1. 3.1 Direct (numerous questions) at someone:
      ‘she plied him with questions about his visit’
      • ‘Then the camera starts to roll and they start to ply me with a string of questions that I seem to remember were on the application.’
      • ‘He was unfailingly helpful to the researchers and lay-people who plied him with questions from all four comers of the globe.’
      • ‘And the unusually bright Lester has been plying her with all kinds of questions about death and God that she can't really answer.’
      • ‘He looks forward to plying the winemakers with questions about their products.’
      • ‘With my father in the room, I'd have felt safe enough to remain but I was always sent out and therefore unable to answer the questions my older sisters plied me with.’
      • ‘Yesterday seems forgotten as he talks to Bren and plies her with questions about other schools we've attended.’
      • ‘Still as popular as in his playing days, and looking not a day older, Rhodes was plied with questions about his own career, and also about the current South African team.’
      • ‘At a news conference after yesterday's meeting, which was billed to have transformation in sport as the main discussion point, journalists plied Balfour with questions about the alleged remarks.’
      • ‘I didn't focus the talk on young people, but one father came up to me afterward and plied me with questions about what kind of music he should let his kids listen to, what kind of media, films, TV programs, etc.’
      bombard, assail, besiege, beset, pester, plague, harass, importune
      View synonyms

Phrases

  • ply for hire

    • Search for or be available for customers to hire:

      ‘he augmented his income by plying for hire as a ferryman’
      ‘continental air companies will be able to ply for hire in the UK’
      • ‘The court heard it was an offence to ply for hire without a hackney carriage licence and private hire drivers must have a pre-booking for a passenger to go to a specific destination.’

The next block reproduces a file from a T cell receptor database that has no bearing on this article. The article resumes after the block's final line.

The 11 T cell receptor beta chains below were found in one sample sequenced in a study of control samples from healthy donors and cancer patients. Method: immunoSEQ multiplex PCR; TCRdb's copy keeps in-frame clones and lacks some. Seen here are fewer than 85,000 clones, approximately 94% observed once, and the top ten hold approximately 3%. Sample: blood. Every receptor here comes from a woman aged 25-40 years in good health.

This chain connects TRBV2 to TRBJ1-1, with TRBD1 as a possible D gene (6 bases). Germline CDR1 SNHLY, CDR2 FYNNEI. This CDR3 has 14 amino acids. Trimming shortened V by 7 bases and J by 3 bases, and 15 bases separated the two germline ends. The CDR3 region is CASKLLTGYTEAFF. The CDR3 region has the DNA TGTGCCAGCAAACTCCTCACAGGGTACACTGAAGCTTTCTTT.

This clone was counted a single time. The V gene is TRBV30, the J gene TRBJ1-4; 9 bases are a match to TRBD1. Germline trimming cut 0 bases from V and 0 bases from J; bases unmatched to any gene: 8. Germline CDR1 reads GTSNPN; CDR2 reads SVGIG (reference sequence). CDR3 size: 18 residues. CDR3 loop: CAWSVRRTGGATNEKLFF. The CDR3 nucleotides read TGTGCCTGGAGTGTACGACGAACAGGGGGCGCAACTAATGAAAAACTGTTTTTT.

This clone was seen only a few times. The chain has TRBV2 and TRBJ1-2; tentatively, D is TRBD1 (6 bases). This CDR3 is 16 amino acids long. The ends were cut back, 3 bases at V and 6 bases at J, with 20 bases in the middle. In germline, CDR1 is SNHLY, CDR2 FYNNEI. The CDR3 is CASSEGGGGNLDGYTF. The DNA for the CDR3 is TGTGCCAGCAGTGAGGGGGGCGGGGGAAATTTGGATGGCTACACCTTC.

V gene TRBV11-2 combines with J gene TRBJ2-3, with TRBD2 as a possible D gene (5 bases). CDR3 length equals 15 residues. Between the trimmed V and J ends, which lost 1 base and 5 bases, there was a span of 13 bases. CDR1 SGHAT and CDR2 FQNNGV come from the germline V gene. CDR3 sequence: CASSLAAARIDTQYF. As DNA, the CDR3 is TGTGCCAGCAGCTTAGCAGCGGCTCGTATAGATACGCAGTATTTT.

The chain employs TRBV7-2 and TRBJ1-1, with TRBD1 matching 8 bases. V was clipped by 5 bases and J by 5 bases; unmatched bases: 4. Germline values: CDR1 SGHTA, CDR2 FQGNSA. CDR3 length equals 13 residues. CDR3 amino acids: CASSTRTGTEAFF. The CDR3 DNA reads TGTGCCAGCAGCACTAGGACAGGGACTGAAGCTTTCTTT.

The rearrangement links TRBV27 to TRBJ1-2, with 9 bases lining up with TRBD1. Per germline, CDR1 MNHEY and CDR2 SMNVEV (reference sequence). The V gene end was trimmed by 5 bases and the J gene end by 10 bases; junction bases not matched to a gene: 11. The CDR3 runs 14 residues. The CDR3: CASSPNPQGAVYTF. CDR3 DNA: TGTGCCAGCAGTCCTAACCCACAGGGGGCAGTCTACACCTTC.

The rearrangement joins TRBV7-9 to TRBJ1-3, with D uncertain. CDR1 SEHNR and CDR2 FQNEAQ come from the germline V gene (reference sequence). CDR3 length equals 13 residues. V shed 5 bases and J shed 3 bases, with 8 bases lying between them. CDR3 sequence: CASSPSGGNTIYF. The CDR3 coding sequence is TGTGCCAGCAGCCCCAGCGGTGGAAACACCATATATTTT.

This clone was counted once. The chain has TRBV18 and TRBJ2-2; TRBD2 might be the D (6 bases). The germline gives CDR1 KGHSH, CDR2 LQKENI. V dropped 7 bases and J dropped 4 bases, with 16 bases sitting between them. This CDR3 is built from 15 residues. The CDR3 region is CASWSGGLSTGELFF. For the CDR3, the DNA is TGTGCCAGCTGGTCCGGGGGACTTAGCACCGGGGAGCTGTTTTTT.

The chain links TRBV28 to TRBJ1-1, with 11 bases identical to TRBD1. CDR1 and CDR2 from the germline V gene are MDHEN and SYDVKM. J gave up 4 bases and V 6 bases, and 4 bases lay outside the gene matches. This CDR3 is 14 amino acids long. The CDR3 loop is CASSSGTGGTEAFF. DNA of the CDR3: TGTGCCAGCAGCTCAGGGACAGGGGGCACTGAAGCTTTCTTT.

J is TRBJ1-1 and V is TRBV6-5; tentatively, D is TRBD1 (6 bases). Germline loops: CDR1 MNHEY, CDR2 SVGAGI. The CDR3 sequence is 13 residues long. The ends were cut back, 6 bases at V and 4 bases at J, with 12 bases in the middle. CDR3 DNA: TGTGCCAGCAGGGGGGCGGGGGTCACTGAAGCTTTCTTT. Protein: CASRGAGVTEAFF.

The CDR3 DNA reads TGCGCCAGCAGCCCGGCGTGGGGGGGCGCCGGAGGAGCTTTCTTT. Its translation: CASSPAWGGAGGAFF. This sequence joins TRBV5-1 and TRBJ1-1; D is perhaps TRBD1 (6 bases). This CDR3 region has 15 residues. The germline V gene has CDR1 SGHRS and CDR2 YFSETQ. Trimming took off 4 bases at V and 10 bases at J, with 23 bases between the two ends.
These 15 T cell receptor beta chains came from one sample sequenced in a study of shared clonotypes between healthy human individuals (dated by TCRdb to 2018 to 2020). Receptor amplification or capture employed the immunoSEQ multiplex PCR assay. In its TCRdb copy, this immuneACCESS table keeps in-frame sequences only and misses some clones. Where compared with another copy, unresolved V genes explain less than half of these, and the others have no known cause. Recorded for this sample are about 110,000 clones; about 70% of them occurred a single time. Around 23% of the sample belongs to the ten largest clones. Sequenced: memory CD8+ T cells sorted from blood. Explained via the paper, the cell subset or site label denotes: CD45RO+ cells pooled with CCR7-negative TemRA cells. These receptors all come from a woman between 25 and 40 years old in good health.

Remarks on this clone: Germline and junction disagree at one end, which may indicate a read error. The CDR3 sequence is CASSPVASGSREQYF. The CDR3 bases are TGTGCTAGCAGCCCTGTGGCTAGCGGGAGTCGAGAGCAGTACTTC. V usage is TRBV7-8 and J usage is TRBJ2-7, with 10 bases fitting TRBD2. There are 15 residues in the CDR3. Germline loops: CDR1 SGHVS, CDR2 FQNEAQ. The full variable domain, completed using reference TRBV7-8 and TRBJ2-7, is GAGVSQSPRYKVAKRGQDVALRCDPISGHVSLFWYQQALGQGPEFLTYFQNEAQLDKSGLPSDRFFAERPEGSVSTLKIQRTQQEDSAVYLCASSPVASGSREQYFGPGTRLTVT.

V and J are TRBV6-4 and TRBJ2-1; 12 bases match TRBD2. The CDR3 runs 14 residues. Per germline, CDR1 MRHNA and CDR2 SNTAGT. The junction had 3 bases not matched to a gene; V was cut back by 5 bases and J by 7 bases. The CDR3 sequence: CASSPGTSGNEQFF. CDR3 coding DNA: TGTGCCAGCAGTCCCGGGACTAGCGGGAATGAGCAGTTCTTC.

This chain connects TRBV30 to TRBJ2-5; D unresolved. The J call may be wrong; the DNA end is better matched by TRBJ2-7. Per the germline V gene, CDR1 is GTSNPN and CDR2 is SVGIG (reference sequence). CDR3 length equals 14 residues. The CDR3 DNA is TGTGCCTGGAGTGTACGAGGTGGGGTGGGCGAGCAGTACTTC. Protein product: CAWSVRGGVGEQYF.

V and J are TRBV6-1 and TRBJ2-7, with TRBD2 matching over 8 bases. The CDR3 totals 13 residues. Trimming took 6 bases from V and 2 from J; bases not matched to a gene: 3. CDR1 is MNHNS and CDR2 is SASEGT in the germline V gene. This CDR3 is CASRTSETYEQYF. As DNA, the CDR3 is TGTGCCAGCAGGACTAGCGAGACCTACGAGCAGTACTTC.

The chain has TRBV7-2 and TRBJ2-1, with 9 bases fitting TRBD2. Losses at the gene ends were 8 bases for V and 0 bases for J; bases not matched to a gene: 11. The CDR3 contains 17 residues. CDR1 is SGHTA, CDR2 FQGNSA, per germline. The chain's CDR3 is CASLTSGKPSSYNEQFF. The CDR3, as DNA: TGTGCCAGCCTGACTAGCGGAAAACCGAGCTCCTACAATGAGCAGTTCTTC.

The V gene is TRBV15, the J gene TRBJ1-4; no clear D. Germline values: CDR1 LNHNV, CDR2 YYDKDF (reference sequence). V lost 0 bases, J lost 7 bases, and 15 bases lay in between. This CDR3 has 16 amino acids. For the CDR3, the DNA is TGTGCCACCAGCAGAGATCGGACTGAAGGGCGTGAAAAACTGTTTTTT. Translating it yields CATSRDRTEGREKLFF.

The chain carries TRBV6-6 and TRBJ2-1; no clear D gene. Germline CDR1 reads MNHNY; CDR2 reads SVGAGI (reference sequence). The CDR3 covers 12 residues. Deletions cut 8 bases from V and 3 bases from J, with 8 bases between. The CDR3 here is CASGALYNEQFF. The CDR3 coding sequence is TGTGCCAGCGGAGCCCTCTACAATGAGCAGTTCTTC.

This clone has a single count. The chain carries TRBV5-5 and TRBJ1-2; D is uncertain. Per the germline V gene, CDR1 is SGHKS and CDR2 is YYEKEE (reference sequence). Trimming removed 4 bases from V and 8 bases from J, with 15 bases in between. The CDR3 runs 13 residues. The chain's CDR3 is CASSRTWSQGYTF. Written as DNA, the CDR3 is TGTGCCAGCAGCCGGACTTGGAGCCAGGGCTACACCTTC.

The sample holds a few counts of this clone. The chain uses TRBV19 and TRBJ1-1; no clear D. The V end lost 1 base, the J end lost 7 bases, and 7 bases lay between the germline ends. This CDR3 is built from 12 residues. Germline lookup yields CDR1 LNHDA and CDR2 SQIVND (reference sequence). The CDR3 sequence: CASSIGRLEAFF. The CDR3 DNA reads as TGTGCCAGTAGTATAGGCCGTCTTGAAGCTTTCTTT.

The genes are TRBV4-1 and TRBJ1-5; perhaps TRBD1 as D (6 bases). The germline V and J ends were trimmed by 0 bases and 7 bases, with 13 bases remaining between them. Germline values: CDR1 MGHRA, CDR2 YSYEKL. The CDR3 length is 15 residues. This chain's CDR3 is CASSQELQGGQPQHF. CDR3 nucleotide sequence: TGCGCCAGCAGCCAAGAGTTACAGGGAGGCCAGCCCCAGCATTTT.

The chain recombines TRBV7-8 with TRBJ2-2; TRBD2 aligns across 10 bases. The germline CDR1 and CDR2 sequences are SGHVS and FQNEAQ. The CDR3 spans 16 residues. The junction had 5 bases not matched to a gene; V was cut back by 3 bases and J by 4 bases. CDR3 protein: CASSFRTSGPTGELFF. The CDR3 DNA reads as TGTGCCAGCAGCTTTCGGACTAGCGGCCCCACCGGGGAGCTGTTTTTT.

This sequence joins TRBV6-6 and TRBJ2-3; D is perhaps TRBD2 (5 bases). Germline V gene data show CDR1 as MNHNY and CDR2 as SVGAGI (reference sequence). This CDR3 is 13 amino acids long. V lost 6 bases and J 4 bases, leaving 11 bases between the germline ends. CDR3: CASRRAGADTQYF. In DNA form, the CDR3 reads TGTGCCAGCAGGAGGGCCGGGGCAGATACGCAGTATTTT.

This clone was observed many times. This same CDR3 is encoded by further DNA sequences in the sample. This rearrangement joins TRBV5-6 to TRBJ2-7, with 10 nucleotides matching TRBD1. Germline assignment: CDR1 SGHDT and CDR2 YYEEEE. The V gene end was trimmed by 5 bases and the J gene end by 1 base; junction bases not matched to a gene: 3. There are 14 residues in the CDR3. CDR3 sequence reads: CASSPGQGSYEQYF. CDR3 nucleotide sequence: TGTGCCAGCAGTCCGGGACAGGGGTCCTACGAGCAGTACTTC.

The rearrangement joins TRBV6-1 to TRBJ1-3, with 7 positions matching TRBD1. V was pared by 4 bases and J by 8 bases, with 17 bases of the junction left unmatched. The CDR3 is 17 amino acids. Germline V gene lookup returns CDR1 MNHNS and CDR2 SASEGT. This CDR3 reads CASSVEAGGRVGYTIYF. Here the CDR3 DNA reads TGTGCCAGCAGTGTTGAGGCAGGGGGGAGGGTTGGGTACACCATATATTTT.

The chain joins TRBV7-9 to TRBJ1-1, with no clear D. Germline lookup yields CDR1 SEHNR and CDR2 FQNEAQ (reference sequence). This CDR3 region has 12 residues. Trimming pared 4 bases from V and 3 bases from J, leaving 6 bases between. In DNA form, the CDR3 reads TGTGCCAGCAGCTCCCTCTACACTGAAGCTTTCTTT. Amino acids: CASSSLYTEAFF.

• ‘‘This is a matter for concern because only Craven taxis should be plying for hire in the town,’ he said.’
      • ‘If they do not pay, the Council is expected to prosecute them for illegally plying for hire under the Road Traffic Act in a magistrates court.’
      • ‘But taxis can ply for hire and minicabs should only respond to calls.’
      • ‘These vehicles are the only ones licensed and insured to ply for hire, that is take passengers from the taxi ranks or be hailed in the street.’
      • ‘However, realistically, it is expected that some vehicles will be unable to rank at any given time because they will be either plying for hire, hired or not working.’
      • ‘Wright, who is self-employed, admitted plying for hire without a hackney carriage licence, and driving without insurance.’
      • ‘Scottish ministers have rejected advice from the UK government and consumer groups to scrap controls on the number of cabs plying for hire.’

Origin

Late Middle English: shortening of apply.

Pronunciation:

ply

/plʌɪ/